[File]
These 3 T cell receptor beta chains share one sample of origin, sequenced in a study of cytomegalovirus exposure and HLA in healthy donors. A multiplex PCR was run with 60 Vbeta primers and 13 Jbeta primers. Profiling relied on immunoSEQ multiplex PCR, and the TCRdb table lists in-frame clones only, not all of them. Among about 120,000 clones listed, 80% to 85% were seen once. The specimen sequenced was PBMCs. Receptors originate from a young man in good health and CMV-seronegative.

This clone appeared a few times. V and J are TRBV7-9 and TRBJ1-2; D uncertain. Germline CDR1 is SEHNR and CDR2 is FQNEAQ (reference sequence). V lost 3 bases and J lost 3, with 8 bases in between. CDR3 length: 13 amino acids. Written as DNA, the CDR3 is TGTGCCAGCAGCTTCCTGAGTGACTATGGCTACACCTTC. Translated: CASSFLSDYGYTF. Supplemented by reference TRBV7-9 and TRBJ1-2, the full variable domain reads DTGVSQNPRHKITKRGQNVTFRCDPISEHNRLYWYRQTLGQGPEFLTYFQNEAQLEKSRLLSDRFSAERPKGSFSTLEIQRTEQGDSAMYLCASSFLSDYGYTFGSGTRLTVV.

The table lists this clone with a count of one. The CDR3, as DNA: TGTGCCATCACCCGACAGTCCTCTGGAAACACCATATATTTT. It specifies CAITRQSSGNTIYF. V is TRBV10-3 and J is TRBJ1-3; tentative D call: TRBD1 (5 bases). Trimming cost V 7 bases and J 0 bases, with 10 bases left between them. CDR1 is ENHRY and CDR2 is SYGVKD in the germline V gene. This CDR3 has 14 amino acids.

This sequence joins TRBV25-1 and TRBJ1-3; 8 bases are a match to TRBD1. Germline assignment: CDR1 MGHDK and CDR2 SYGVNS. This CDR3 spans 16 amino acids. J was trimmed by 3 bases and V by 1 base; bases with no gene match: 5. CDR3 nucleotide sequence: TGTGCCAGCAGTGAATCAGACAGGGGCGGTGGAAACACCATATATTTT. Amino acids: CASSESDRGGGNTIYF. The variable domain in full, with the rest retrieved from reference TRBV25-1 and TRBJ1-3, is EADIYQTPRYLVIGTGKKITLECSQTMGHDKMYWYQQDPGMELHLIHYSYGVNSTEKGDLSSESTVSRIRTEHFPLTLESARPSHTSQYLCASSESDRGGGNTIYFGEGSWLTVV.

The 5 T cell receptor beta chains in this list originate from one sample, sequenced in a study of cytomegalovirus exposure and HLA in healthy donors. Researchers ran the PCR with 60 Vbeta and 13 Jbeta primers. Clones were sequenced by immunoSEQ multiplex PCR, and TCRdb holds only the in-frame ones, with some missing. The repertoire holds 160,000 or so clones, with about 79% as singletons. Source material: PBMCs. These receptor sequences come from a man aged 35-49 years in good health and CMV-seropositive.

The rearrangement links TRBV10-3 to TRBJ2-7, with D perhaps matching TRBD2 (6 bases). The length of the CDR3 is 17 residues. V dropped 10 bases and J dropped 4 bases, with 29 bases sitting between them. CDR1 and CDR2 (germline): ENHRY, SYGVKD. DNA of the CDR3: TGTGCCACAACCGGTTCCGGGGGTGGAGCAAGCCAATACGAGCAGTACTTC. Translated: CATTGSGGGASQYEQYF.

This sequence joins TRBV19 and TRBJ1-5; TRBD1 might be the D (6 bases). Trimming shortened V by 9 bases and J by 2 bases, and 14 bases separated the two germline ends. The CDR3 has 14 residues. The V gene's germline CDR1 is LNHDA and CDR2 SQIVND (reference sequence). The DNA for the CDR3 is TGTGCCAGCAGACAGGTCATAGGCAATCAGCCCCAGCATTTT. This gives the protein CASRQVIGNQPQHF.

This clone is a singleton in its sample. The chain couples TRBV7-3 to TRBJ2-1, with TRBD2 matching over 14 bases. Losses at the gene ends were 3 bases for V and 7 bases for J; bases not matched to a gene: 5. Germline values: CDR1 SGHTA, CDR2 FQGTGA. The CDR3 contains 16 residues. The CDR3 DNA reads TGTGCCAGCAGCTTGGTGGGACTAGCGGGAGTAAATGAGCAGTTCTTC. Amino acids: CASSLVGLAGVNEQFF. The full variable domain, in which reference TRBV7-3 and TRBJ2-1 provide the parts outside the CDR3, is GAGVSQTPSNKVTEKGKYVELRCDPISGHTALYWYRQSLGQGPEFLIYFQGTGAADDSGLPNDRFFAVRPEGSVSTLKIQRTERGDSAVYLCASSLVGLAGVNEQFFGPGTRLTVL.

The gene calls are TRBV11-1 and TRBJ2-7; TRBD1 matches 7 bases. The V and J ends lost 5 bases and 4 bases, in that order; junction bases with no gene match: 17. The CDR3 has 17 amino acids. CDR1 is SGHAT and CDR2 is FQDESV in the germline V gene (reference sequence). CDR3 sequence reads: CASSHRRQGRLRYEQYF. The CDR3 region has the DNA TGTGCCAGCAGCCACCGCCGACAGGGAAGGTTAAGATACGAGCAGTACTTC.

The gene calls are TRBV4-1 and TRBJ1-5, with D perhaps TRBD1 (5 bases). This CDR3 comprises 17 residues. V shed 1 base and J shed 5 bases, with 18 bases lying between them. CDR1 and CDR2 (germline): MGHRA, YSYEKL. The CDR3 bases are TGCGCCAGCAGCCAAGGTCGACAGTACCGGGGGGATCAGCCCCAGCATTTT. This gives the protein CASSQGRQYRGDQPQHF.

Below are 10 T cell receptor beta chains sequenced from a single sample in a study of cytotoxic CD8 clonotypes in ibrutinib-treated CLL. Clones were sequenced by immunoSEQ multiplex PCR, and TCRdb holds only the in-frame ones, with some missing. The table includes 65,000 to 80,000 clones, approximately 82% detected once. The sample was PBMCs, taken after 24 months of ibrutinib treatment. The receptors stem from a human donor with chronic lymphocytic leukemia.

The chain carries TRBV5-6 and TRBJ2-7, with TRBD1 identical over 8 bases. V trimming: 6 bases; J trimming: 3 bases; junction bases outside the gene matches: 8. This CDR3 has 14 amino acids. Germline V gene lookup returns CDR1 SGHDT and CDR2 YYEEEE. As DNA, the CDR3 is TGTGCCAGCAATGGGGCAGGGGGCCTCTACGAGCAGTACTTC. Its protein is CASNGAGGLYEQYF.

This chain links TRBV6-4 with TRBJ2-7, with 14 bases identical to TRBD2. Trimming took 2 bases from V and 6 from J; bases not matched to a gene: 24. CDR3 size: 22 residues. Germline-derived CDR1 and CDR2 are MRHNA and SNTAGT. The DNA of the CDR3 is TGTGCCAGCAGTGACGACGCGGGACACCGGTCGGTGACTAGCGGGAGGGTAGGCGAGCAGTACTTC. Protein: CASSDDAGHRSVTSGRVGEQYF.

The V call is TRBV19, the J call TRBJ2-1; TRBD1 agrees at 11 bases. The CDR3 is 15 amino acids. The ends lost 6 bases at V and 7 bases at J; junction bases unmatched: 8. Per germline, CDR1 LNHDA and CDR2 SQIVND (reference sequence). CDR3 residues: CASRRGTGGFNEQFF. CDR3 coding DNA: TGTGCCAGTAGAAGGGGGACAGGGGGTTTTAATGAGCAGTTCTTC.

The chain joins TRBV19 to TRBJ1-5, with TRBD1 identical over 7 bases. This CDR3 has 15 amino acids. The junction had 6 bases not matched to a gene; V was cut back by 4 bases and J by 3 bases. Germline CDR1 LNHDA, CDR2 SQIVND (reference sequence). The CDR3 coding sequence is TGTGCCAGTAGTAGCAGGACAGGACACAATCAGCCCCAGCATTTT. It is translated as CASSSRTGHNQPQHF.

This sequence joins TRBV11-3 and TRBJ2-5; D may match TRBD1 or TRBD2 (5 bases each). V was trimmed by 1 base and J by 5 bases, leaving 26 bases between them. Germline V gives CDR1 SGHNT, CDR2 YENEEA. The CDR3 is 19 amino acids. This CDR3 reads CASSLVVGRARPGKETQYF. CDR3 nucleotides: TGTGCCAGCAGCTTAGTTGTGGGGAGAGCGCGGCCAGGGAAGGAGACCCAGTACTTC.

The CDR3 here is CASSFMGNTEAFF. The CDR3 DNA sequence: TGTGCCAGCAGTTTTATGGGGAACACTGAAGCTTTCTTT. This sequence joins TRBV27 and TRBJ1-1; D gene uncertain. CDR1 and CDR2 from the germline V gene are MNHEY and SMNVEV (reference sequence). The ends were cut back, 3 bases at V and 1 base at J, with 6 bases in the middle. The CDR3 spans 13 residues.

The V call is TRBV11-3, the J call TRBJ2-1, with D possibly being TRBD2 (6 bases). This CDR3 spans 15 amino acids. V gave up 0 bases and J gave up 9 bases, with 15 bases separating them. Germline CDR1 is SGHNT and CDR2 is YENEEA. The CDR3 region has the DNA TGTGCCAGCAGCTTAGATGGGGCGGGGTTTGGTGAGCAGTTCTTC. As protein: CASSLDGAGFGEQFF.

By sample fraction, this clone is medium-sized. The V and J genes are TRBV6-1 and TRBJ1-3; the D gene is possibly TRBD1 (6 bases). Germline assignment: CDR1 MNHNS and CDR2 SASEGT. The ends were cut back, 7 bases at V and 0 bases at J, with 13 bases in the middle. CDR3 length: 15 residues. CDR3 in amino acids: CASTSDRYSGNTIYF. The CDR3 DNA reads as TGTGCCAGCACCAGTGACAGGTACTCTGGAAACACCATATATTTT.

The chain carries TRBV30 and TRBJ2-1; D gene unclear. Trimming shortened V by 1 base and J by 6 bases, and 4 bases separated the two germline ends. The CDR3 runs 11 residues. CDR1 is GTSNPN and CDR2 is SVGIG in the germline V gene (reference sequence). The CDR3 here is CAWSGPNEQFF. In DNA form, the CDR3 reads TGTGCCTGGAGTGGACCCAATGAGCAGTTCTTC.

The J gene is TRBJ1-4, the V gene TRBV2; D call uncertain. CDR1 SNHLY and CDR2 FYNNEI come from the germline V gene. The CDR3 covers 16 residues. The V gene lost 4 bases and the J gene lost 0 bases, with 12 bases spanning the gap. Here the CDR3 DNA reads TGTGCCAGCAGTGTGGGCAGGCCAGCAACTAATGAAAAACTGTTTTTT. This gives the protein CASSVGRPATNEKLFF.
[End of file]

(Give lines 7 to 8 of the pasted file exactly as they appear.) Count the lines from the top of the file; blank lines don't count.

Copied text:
This sequence joins TRBV19 and TRBJ1-5; TRBD1 might be the D (6 bases). Trimming shortened V by 9 bases and J by 2 bases, and 14 bases separated the two germline ends. The CDR3 has 14 residues. The V gene's germline CDR1 is LNHDA and CDR2 SQIVND (reference sequence). The DNA for the CDR3 is TGTGCCAGCAGACAGGTCATAGGCAATCAGCCCCAGCATTTT. This gives the protein CASRQVIGNQPQHF.

This clone is a singleton in its sample. The chain couples TRBV7-3 to TRBJ2-1, with TRBD2 matching over 14 bases. Losses at the gene ends were 3 bases for V and 7 bases for J; bases not matched to a gene: 5. Germline values: CDR1 SGHTA, CDR2 FQGTGA. The CDR3 contains 16 residues. The CDR3 DNA reads TGTGCCAGCAGCTTGGTGGGACTAGCGGGAGTAAATGAGCAGTTCTTC. Amino acids: CASSLVGLAGVNEQFF. The full variable domain, in which reference TRBV7-3 and TRBJ2-1 provide the parts outside the CDR3, is GAGVSQTPSNKVTEKGKYVELRCDPISGHTALYWYRQSLGQGPEFLIYFQGTGAADDSGLPNDRFFAVRPEGSVSTLKIQRTERGDSAVYLCASSLVGLAGVNEQFFGPGTRLTVL.